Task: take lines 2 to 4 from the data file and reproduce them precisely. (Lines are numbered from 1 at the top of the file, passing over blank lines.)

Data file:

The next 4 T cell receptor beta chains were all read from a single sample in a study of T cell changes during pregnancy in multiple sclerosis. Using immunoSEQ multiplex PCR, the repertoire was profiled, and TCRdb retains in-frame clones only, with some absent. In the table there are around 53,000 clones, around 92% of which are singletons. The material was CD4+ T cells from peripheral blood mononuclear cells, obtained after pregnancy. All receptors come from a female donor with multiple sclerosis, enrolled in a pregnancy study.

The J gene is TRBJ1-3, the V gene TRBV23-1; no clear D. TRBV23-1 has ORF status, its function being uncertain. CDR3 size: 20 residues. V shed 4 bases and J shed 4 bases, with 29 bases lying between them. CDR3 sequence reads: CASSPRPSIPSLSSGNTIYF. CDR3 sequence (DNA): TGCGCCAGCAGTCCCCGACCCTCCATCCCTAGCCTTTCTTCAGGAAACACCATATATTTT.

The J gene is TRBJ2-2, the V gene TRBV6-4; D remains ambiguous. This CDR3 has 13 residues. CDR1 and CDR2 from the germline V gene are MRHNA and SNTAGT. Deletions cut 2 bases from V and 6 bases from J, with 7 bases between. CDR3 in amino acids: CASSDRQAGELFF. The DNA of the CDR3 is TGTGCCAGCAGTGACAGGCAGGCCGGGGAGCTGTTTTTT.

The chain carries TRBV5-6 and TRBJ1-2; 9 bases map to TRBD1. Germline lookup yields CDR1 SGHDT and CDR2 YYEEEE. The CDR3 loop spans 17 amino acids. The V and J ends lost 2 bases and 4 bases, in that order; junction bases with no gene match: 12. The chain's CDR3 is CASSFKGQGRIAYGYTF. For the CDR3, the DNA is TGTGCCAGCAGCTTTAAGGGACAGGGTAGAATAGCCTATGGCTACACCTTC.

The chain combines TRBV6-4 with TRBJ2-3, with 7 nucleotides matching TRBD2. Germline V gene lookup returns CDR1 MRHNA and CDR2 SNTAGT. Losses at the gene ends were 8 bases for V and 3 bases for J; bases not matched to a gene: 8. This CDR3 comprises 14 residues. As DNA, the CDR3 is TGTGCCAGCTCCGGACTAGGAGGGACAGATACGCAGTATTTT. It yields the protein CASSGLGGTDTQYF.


The J gene is TRBJ1-3, the V gene TRBV23-1; no clear D. TRBV23-1 has ORF status, its function being uncertain. CDR3 size: 20 residues. V shed 4 bases and J shed 4 bases, with 29 bases lying between them. CDR3 sequence reads: CASSPRPSIPSLSSGNTIYF. CDR3 sequence (DNA): TGCGCCAGCAGTCCCCGACCCTCCATCCCTAGCCTTTCTTCAGGAAACACCATATATTTT.

The J gene is TRBJ2-2, the V gene TRBV6-4; D remains ambiguous. This CDR3 has 13 residues. CDR1 and CDR2 from the germline V gene are MRHNA and SNTAGT. Deletions cut 2 bases from V and 6 bases from J, with 7 bases between. CDR3 in amino acids: CASSDRQAGELFF. The DNA of the CDR3 is TGTGCCAGCAGTGACAGGCAGGCCGGGGAGCTGTTTTTT.

The chain carries TRBV5-6 and TRBJ1-2; 9 bases map to TRBD1. Germline lookup yields CDR1 SGHDT and CDR2 YYEEEE. The CDR3 loop spans 17 amino acids. The V and J ends lost 2 bases and 4 bases, in that order; junction bases with no gene match: 12. The chain's CDR3 is CASSFKGQGRIAYGYTF. For the CDR3, the DNA is TGTGCCAGCAGCTTTAAGGGACAGGGTAGAATAGCCTATGGCTACACCTTC.